However, Johnson is worthy. I saw him fight for the first time a little over 20 years ago on the old Prime basic cable network, which used to show Forum Boxing shows from the Great Western Forum in Inglewood, Calif. (This was a few months before I moved to the Los Angeles area, where I would watch “Too Sharp” fight many times live in Inglewood and at The Pond in Anaheim, Calif., as a fan over the next few years.) He was facing a rugged but skilled Mexican contender named Alberto Jimenez and I was blown away by his ability to box and fight his determined opponent throughout 12 competitive, fast-paced rounds.

Johnson narrowly outpointed “Raton” Jimenez, a former title challenger who should have won the WBC title from Muanchai Kittikasem prior to facing Johnson, but he faced the Thai legend in Thailand. Four fights after fighting Johnson, Jimenez traveled to South Africa where he beat local hero “Baby” Jake Matlala for the WBO flyweight title. He made five defenses of that title against top-flight contenders around the world.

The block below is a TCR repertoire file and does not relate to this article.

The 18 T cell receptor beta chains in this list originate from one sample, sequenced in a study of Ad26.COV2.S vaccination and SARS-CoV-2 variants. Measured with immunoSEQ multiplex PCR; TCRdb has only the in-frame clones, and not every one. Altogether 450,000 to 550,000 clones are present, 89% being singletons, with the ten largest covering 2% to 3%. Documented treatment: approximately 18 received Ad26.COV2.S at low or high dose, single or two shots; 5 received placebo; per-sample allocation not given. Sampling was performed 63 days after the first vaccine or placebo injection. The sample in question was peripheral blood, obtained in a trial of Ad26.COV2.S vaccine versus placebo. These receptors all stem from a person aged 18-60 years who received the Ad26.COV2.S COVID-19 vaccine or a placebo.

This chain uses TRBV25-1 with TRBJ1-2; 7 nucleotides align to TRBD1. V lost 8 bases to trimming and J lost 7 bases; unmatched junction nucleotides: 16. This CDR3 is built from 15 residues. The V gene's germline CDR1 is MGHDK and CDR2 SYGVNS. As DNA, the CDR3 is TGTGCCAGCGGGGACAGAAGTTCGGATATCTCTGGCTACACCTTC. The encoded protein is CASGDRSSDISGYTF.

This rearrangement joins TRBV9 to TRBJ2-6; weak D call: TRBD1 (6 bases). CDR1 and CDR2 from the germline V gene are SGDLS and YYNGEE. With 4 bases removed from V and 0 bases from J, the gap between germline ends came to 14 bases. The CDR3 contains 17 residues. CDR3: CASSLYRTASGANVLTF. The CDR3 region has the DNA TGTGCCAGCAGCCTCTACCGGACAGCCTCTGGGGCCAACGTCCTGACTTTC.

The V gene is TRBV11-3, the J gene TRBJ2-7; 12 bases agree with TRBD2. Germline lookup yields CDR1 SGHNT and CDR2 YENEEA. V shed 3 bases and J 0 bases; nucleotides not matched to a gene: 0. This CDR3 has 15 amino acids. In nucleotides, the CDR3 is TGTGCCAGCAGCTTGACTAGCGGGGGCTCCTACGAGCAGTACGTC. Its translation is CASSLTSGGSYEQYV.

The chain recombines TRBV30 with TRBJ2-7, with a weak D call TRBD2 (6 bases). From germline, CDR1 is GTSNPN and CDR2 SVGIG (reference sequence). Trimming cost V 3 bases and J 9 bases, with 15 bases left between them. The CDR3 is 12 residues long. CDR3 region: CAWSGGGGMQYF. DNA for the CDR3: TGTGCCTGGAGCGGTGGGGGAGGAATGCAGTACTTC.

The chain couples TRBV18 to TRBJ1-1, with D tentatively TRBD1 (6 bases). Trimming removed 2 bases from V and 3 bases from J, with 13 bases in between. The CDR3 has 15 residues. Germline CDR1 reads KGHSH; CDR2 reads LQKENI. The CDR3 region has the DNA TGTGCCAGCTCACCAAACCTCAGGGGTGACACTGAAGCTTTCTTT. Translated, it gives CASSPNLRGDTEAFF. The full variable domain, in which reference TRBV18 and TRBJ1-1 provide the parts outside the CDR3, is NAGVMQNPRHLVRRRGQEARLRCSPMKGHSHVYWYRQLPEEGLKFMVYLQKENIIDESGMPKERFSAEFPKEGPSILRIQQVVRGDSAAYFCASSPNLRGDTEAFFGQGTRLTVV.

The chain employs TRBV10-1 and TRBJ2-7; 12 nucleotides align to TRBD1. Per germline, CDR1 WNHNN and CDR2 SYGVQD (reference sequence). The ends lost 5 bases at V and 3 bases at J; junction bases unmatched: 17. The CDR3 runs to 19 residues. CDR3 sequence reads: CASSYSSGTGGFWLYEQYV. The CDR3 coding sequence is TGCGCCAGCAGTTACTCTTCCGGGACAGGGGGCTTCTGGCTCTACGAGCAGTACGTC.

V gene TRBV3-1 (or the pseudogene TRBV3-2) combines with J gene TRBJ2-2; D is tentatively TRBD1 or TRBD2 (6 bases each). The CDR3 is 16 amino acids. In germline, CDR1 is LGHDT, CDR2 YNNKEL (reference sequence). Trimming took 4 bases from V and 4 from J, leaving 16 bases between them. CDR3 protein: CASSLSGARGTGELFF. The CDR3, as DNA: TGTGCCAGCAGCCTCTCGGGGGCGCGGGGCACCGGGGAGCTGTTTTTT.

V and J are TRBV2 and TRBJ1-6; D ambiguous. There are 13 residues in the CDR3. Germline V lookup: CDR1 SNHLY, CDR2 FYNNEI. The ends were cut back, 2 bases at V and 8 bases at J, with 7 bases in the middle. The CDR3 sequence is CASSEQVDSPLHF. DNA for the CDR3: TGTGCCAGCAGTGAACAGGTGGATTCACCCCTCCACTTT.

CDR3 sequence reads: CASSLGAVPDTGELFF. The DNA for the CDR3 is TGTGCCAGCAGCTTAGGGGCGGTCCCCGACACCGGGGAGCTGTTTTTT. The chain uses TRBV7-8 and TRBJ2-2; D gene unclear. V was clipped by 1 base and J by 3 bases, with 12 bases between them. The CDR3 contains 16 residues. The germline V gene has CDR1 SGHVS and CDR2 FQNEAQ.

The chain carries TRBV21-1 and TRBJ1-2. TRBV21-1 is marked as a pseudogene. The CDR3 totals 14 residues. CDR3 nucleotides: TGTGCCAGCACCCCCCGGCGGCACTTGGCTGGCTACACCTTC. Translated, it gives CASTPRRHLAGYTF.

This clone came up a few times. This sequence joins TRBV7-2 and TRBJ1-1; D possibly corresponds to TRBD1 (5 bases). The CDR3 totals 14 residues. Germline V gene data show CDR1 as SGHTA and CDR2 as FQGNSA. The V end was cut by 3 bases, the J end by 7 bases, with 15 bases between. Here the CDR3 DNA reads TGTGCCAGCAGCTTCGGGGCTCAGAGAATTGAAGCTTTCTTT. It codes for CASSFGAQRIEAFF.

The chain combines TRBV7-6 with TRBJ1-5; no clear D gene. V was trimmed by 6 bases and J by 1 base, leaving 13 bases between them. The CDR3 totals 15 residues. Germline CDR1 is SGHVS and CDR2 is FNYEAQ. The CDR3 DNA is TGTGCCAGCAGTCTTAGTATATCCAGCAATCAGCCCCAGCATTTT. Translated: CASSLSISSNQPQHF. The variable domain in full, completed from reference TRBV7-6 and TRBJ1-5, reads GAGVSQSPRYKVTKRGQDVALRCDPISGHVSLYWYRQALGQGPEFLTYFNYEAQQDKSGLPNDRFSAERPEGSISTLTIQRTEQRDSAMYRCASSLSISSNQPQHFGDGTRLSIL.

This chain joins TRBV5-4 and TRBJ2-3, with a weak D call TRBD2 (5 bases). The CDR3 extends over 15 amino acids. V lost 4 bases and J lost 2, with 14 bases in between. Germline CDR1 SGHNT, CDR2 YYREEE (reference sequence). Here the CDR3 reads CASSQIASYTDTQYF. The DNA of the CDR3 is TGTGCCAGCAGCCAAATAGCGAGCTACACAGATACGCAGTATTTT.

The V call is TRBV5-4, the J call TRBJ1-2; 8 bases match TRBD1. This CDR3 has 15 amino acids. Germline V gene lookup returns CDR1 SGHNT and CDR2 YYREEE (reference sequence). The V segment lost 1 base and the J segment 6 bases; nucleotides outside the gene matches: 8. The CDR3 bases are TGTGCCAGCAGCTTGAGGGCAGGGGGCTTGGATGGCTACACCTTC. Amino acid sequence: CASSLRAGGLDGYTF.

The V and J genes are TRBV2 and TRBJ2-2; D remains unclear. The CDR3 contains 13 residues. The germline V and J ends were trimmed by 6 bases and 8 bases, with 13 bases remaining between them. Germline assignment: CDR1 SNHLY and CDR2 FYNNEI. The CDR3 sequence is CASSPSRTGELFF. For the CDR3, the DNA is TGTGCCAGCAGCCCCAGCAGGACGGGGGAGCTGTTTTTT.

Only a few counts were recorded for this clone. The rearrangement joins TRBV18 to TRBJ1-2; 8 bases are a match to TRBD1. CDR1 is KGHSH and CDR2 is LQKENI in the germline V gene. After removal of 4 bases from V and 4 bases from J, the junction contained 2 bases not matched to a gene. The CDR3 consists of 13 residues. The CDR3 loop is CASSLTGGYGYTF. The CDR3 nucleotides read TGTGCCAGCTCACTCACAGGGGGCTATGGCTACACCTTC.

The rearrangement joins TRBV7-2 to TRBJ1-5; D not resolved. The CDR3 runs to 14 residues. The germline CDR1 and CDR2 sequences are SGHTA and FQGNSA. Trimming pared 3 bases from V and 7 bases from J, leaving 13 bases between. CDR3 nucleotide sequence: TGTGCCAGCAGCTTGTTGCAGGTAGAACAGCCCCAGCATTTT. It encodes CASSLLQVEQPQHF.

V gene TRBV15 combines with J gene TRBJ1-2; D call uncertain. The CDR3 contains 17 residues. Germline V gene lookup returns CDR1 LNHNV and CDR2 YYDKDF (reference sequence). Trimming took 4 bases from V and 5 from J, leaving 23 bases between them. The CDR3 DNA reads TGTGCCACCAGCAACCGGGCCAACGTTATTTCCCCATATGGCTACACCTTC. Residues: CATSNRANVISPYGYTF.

I noticed you didn’t include Jimenez in your “world champion” count for Johnson. You shouldn’t have overlooked “Raton,” one of the better world titleholders from Mexico in recent decades.

Johnson became a mainstay at the Forum after beating Jimenez. He was sort of like a 112-pound version of Roger Mayweather, the brotha that Mexican fans paid to see lose. He wasn’t facing world-beaters in ’93, ’94 and’95, but he was fighting tough S.O.B’s who were hell bent on knocking him out, and he beat them in a manner that Mexican fans respected. He didn’t run and he often broke them down to stoppage victories while putting on a dazzling display of boxing, footwork, combination punching and savvy defense.